In This Issue.
* Still no solution to the debt ceiling…
* Moody’s places Spain on review…
* High costs of Swiss National Bank’s intervention…
* July will close out as a good month for the currencies…
And, Now, Today’s Pfennig For Your Thoughts!
US lawmakers still can’t get together on a debt plan…
Good day. The politicians still haven’t figured out a way out of the corners they have backed themselves into, and the debt ceiling deadline is now just 4 days away. Rep Boehner could not even scratch enough of his own party together to vote on the House bill, which really doesn’t matter as it faced certain defeat in the Senate. It is becoming more and more likely that we will reach August 2nd without a raise in the debt ceiling, but will this mean a default?
President Obama and the officials of the Treasury department will lay out their plans in case the debt impasse goes past August 2nd, detailing the order in which the available money will be spent. Interest and Principal payments on US treasuries will likely be the first priority, and we will likely be able to stave off a default for a few weeks. But a solution must eventually be found (most likely a short term raising of the debt ceiling with a first attempt at cutting spending). It looks more and more like this debt debate will continue well into 2012. I just hope we come out of all of this with REAL spending cuts and REAL tax reform. That is the only thing which will create a solution with any sticking power.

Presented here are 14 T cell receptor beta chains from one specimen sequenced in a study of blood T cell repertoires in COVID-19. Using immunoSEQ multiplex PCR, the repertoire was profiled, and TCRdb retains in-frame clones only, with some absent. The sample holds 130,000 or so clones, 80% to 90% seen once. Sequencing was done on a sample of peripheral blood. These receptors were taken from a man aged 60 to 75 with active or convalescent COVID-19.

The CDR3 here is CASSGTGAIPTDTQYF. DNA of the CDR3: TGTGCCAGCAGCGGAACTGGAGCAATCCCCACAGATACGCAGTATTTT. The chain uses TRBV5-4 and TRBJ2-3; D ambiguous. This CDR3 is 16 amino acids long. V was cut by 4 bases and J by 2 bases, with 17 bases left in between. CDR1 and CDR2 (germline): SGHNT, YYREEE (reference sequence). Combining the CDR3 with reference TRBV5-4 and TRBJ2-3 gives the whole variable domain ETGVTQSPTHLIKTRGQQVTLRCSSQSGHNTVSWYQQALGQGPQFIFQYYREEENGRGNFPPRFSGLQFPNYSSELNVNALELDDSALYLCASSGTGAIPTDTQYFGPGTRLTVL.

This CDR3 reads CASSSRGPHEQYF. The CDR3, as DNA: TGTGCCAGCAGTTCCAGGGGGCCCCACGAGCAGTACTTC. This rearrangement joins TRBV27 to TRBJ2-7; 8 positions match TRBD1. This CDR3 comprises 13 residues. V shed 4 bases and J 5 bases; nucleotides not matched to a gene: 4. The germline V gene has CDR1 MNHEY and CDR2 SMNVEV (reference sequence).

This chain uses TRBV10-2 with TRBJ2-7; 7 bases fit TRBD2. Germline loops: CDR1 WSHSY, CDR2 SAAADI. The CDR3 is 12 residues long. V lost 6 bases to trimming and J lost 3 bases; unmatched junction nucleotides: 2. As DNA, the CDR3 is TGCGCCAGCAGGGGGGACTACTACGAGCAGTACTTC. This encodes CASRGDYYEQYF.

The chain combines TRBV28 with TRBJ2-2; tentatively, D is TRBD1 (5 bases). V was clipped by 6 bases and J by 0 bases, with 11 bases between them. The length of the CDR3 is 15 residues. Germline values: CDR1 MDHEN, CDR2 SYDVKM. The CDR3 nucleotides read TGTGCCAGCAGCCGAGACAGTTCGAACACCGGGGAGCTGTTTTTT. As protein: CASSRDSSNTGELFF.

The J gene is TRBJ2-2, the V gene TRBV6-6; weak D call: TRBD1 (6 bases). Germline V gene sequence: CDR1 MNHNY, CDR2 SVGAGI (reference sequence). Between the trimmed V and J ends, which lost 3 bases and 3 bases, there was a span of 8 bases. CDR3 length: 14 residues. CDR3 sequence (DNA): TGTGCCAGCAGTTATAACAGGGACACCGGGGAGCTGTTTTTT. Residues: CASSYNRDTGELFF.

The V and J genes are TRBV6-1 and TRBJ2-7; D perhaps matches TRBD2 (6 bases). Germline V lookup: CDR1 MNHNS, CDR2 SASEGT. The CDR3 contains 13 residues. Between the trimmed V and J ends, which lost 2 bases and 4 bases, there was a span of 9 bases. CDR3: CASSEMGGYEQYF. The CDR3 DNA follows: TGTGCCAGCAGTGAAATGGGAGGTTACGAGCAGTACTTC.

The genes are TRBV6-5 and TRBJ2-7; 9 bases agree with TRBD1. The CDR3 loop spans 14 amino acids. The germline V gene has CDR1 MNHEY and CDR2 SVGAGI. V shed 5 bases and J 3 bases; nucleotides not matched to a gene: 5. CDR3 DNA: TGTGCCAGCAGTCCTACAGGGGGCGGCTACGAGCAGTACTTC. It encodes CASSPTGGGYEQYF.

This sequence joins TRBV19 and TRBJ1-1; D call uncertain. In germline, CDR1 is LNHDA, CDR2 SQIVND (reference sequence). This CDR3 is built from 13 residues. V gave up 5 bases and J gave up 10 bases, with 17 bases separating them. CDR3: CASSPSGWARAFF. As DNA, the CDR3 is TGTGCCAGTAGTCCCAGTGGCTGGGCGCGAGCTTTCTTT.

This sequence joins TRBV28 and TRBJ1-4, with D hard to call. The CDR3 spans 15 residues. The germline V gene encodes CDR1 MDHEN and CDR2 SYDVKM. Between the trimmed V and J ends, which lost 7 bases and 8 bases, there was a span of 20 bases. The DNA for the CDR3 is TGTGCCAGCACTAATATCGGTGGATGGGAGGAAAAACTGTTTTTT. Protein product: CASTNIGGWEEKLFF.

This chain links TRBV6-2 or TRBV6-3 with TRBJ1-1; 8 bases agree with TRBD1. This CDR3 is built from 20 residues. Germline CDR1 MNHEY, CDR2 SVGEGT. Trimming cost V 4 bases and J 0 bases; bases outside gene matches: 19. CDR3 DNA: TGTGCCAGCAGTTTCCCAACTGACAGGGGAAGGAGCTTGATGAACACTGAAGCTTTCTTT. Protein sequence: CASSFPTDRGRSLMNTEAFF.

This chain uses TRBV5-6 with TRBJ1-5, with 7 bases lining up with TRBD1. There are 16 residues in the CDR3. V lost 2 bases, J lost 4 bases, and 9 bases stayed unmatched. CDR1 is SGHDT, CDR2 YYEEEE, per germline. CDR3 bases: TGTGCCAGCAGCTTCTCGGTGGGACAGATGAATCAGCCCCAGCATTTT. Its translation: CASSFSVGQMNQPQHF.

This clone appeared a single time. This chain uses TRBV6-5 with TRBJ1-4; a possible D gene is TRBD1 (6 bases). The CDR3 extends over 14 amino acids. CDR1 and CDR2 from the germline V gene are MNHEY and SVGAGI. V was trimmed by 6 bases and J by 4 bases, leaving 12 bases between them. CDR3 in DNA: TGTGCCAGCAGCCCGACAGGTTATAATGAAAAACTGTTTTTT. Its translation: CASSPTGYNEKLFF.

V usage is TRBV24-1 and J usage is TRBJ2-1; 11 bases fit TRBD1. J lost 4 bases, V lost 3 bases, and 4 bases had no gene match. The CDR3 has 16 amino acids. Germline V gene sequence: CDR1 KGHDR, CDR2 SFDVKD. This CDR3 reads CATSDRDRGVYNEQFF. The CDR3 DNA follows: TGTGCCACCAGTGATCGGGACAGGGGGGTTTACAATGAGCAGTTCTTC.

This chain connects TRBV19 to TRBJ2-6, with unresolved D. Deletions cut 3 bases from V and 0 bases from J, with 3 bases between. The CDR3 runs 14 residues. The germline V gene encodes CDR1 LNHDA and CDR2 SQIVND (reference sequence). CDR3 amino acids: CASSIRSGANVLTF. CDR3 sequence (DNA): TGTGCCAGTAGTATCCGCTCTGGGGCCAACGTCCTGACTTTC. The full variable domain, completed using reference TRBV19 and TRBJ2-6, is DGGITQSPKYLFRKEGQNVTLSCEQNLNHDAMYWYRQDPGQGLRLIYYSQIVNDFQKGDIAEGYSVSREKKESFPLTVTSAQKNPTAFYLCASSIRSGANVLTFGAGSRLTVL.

The rating agencies aren’t letting the US debt impasse distract them from what is happening in Europe. S&P downgraded Greece’s credit rating following closely behind a similar downgrade by Moody’s earlier in the week. In a more surprising move, Moody’s Investors Service put Spain’s credit ranking on review for a possible downgrade. Spain had remained ‘under the radar’ throughout the European debt crisis, but the move by Moody’s has brought them back into focus. The problems in Spain are nowhere near the dire situation in Greece, but the size of Spain’s economy raises the crisis in Europe to a whole new level. According to the Financial Times, Spain has succeeded in trimming its deficit from 11.2% of GDP in 2009 to 9.2% in 2010, and Spain’s public debt stands at 60.1% of GDP compared to Greece which has 142% debt to GDP. Hopefully this will simply be a warning shot and Spain will be able to continue to improve its debt situation.